I got 3 out of 5 tips for the weekend. Unfortunately the two I missed were the important ones. Now, can I please have a break for a few days?

 

About Ian Hauser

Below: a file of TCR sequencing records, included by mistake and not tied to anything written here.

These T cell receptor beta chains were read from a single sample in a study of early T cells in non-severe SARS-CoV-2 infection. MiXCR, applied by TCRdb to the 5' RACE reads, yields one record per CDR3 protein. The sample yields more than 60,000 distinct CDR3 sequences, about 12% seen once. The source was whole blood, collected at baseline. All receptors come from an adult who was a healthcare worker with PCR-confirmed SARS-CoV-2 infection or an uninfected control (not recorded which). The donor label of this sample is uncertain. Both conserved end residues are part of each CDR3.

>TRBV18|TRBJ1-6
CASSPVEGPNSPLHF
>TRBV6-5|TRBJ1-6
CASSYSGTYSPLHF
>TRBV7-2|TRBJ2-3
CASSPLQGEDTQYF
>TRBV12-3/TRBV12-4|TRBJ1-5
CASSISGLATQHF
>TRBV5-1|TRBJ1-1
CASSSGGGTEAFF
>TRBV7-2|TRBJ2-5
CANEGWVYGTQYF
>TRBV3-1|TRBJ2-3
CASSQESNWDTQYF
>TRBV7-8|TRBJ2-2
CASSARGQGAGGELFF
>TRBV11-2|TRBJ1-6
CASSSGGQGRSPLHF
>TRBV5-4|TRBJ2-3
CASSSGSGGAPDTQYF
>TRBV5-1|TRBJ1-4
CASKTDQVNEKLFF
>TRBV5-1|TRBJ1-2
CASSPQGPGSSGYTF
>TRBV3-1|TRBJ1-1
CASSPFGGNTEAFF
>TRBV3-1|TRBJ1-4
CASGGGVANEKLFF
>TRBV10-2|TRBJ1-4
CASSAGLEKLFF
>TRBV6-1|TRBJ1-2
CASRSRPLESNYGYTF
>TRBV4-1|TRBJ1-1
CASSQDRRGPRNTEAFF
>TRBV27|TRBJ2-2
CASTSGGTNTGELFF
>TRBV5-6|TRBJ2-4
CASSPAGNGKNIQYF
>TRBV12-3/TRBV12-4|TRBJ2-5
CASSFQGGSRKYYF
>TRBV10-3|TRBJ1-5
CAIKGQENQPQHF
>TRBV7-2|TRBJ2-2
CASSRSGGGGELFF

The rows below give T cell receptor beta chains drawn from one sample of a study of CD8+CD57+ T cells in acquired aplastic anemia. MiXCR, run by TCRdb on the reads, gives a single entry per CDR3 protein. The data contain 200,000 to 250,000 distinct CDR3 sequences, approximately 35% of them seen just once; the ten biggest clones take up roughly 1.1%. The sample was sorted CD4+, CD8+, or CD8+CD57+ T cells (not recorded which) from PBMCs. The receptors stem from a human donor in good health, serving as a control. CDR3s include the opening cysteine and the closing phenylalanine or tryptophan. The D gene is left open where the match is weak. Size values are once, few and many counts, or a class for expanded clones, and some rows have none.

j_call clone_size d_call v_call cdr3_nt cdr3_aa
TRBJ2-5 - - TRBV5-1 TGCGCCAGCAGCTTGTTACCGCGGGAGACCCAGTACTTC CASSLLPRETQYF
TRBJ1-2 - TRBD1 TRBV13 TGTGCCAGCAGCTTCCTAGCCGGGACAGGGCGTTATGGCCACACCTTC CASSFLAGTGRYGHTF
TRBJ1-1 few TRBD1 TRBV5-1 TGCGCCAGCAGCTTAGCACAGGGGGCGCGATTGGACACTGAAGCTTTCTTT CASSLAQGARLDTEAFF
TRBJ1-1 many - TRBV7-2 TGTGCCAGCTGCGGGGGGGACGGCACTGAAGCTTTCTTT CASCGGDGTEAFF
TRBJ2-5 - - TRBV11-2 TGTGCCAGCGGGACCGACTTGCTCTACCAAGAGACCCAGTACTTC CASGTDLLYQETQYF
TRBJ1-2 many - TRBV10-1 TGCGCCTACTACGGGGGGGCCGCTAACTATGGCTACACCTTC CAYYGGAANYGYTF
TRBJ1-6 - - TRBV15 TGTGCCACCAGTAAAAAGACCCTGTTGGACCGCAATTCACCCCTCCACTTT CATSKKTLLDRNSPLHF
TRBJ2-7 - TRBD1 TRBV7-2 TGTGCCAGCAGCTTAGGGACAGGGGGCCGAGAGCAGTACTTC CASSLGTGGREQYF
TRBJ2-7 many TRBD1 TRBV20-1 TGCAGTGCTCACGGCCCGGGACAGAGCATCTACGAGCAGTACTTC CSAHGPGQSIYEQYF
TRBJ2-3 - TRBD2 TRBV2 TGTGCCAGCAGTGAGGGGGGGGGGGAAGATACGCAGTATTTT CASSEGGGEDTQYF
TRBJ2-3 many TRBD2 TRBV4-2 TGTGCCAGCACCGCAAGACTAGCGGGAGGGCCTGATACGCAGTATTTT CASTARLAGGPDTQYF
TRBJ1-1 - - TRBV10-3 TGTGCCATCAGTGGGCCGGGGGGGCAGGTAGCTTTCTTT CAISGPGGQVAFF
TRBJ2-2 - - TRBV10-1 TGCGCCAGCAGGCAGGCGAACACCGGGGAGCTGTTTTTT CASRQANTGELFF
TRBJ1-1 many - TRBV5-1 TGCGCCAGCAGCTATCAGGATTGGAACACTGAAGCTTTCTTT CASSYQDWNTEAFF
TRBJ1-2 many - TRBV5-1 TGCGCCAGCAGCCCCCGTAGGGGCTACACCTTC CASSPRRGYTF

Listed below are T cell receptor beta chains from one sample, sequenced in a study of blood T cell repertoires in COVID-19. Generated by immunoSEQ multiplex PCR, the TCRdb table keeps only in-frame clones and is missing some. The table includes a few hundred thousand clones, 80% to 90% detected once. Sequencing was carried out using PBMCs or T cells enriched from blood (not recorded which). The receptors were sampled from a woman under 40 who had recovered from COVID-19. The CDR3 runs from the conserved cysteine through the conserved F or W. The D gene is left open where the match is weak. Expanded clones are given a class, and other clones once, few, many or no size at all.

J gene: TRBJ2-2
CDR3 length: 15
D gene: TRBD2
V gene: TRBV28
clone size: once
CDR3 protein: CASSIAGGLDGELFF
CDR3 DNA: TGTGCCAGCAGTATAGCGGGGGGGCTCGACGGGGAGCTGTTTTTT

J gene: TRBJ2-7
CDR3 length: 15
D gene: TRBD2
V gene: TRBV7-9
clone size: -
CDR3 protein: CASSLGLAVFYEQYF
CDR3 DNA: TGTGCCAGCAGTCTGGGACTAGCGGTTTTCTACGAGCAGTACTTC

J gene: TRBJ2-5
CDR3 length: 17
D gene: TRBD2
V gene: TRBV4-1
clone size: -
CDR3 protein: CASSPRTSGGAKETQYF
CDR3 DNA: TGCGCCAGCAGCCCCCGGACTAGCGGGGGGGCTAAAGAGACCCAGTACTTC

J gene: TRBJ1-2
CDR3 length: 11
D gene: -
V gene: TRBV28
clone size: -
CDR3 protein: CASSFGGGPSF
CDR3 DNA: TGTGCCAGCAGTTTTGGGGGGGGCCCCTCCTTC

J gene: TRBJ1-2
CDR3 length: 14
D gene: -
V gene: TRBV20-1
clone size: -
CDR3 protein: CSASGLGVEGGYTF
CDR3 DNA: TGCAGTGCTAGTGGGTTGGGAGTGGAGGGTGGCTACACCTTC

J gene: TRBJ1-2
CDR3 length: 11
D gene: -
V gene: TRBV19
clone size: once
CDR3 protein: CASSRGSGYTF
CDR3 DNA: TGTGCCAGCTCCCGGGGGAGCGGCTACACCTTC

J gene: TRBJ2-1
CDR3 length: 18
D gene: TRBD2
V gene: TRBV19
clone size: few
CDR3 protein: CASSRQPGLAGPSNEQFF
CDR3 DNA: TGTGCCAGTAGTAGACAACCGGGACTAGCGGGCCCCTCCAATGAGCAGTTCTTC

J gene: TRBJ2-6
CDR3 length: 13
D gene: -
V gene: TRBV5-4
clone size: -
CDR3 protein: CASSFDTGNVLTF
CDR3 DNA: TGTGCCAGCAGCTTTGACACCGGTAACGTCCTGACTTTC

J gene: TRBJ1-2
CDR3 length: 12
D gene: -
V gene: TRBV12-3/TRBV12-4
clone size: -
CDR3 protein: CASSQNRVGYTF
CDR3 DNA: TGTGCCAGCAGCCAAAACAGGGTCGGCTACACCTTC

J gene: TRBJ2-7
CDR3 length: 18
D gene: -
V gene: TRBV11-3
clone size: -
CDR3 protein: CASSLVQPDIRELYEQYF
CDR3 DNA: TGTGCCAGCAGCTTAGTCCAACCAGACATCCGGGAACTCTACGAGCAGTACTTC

A happy, Noosa-based retiree with a (very) modest sporting CV - although I do share the never-to-be-beaten record for the tenth wicket for the long-defunct Unley Lutheran Cricket Club - a partnership of 62 with Craig Hartmann in 1973! A Queenslander through and through, especially when it comes to cricket and rugby league. I'm a firm believer in the notion that there is a fine line between winning and losing in sport. I enjoy travel, good coffee and cake, reading, and have been known to appreciate a glass or three of wine. As well as being one of footyalmanac.com.au's online editors, I offer a comprehensive editing service for both new and experienced writers. Check me out at www.writerightediting.com.au Queenslander!